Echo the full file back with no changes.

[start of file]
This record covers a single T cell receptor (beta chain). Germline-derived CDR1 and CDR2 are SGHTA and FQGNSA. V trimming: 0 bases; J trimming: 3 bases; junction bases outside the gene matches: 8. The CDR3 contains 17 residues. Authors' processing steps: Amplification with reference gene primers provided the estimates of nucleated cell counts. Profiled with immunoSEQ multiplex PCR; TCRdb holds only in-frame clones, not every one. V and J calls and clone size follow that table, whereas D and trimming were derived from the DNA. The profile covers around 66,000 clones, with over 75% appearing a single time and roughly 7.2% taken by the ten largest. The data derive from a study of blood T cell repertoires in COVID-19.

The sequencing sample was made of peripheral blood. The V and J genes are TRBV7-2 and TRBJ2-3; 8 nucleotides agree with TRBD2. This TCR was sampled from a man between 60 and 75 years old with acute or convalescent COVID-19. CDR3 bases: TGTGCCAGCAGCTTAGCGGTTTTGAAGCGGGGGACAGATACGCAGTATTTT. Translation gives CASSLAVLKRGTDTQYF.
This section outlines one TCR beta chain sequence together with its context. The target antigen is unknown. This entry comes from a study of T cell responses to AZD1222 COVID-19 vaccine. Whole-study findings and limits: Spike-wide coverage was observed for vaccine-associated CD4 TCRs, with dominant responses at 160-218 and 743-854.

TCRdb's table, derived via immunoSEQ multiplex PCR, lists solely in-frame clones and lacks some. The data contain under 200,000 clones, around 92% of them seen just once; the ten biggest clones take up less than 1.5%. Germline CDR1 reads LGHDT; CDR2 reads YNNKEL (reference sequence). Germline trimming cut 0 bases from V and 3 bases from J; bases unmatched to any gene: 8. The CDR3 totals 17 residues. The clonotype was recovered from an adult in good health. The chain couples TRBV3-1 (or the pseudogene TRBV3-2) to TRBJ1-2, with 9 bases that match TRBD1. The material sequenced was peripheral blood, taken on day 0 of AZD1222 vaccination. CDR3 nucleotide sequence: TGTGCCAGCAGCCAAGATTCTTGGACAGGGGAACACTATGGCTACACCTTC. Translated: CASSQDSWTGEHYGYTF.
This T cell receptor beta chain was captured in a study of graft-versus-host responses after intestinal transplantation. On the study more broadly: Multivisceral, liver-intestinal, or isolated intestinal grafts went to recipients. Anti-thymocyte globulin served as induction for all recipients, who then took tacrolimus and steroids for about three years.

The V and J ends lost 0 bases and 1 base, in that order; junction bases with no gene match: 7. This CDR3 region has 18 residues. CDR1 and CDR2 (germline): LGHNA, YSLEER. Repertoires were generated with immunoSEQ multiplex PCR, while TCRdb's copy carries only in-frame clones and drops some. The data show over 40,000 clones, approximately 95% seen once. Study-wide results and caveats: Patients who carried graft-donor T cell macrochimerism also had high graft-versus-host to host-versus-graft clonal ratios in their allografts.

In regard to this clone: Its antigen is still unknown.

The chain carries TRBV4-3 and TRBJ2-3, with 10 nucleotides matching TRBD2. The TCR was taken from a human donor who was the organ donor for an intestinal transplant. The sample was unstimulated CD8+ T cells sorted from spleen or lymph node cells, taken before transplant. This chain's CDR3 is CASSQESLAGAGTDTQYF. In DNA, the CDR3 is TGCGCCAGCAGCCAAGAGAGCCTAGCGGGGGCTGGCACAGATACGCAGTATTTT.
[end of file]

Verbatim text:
This record covers a single T cell receptor (beta chain). Germline-derived CDR1 and CDR2 are SGHTA and FQGNSA. V trimming: 0 bases; J trimming: 3 bases; junction bases outside the gene matches: 8. The CDR3 contains 17 residues. Authors' processing steps: Amplification with reference gene primers provided the estimates of nucleated cell counts. Profiled with immunoSEQ multiplex PCR; TCRdb holds only in-frame clones, not every one. V and J calls and clone size follow that table, whereas D and trimming were derived from the DNA. The profile covers around 66,000 clones, with over 75% appearing a single time and roughly 7.2% taken by the ten largest. The data derive from a study of blood T cell repertoires in COVID-19.

The sequencing sample was made of peripheral blood. The V and J genes are TRBV7-2 and TRBJ2-3; 8 nucleotides agree with TRBD2. This TCR was sampled from a man between 60 and 75 years old with acute or convalescent COVID-19. CDR3 bases: TGTGCCAGCAGCTTAGCGGTTTTGAAGCGGGGGACAGATACGCAGTATTTT. Translation gives CASSLAVLKRGTDTQYF.
This section outlines one TCR beta chain sequence together with its context. The target antigen is unknown. This entry comes from a study of T cell responses to AZD1222 COVID-19 vaccine. Whole-study findings and limits: Spike-wide coverage was observed for vaccine-associated CD4 TCRs, with dominant responses at 160-218 and 743-854.

TCRdb's table, derived via immunoSEQ multiplex PCR, lists solely in-frame clones and lacks some. The data contain under 200,000 clones, around 92% of them seen just once; the ten biggest clones take up less than 1.5%. Germline CDR1 reads LGHDT; CDR2 reads YNNKEL (reference sequence). Germline trimming cut 0 bases from V and 3 bases from J; bases unmatched to any gene: 8. The CDR3 totals 17 residues. The clonotype was recovered from an adult in good health. The chain couples TRBV3-1 (or the pseudogene TRBV3-2) to TRBJ1-2, with 9 bases that match TRBD1. The material sequenced was peripheral blood, taken on day 0 of AZD1222 vaccination. CDR3 nucleotide sequence: TGTGCCAGCAGCCAAGATTCTTGGACAGGGGAACACTATGGCTACACCTTC. Translated: CASSQDSWTGEHYGYTF.
This T cell receptor beta chain was captured in a study of graft-versus-host responses after intestinal transplantation. On the study more broadly: Multivisceral, liver-intestinal, or isolated intestinal grafts went to recipients. Anti-thymocyte globulin served as induction for all recipients, who then took tacrolimus and steroids for about three years.

The V and J ends lost 0 bases and 1 base, in that order; junction bases with no gene match: 7. This CDR3 region has 18 residues. CDR1 and CDR2 (germline): LGHNA, YSLEER. Repertoires were generated with immunoSEQ multiplex PCR, while TCRdb's copy carries only in-frame clones and drops some. The data show over 40,000 clones, approximately 95% seen once. Study-wide results and caveats: Patients who carried graft-donor T cell macrochimerism also had high graft-versus-host to host-versus-graft clonal ratios in their allografts.

In regard to this clone: Its antigen is still unknown.

The chain carries TRBV4-3 and TRBJ2-3, with 10 nucleotides matching TRBD2. The TCR was taken from a human donor who was the organ donor for an intestinal transplant. The sample was unstimulated CD8+ T cells sorted from spleen or lymph node cells, taken before transplant. This chain's CDR3 is CASSQESLAGAGTDTQYF. In DNA, the CDR3 is TGCGCCAGCAGCCAAGAGAGCCTAGCGGGGGCTGGCACAGATACGCAGTATTTT.